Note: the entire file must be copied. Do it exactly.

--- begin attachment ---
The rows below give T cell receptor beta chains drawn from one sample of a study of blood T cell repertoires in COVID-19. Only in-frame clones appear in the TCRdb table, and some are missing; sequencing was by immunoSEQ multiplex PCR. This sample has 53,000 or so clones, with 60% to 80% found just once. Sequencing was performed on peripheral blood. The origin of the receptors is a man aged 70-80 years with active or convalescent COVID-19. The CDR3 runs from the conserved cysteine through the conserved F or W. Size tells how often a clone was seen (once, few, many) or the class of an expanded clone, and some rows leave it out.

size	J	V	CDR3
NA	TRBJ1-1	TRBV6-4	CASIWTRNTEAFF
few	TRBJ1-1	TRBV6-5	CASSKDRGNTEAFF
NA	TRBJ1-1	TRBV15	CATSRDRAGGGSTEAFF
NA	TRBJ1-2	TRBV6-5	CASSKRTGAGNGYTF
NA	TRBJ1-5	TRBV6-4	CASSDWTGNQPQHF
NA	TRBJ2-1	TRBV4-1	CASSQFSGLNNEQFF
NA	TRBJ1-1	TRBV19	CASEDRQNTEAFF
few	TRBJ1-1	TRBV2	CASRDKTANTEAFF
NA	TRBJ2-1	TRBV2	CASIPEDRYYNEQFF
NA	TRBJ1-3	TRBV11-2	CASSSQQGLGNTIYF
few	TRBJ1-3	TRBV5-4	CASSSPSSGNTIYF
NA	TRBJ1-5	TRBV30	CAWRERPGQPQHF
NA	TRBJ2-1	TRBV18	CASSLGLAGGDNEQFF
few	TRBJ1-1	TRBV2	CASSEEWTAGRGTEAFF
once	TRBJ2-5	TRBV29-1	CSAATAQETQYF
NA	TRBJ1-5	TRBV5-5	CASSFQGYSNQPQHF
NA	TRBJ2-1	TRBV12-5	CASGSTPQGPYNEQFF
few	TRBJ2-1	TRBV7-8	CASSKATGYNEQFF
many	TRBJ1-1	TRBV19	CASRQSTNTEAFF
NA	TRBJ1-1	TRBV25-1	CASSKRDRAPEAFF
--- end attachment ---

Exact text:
The rows below give T cell receptor beta chains drawn from one sample of a study of blood T cell repertoires in COVID-19. Only in-frame clones appear in the TCRdb table, and some are missing; sequencing was by immunoSEQ multiplex PCR. This sample has 53,000 or so clones, with 60% to 80% found just once. Sequencing was performed on peripheral blood. The origin of the receptors is a man aged 70-80 years with active or convalescent COVID-19. The CDR3 runs from the conserved cysteine through the conserved F or W. Size tells how often a clone was seen (once, few, many) or the class of an expanded clone, and some rows leave it out.

size	J	V	CDR3
NA	TRBJ1-1	TRBV6-4	CASIWTRNTEAFF
few	TRBJ1-1	TRBV6-5	CASSKDRGNTEAFF
NA	TRBJ1-1	TRBV15	CATSRDRAGGGSTEAFF
NA	TRBJ1-2	TRBV6-5	CASSKRTGAGNGYTF
NA	TRBJ1-5	TRBV6-4	CASSDWTGNQPQHF
NA	TRBJ2-1	TRBV4-1	CASSQFSGLNNEQFF
NA	TRBJ1-1	TRBV19	CASEDRQNTEAFF
few	TRBJ1-1	TRBV2	CASRDKTANTEAFF
NA	TRBJ2-1	TRBV2	CASIPEDRYYNEQFF
NA	TRBJ1-3	TRBV11-2	CASSSQQGLGNTIYF
few	TRBJ1-3	TRBV5-4	CASSSPSSGNTIYF
NA	TRBJ1-5	TRBV30	CAWRERPGQPQHF
NA	TRBJ2-1	TRBV18	CASSLGLAGGDNEQFF
few	TRBJ1-1	TRBV2	CASSEEWTAGRGTEAFF
once	TRBJ2-5	TRBV29-1	CSAATAQETQYF
NA	TRBJ1-5	TRBV5-5	CASSFQGYSNQPQHF
NA	TRBJ2-1	TRBV12-5	CASGSTPQGPYNEQFF
few	TRBJ2-1	TRBV7-8	CASSKATGYNEQFF
many	TRBJ1-1	TRBV19	CASRQSTNTEAFF
NA	TRBJ1-1	TRBV25-1	CASSKRDRAPEAFF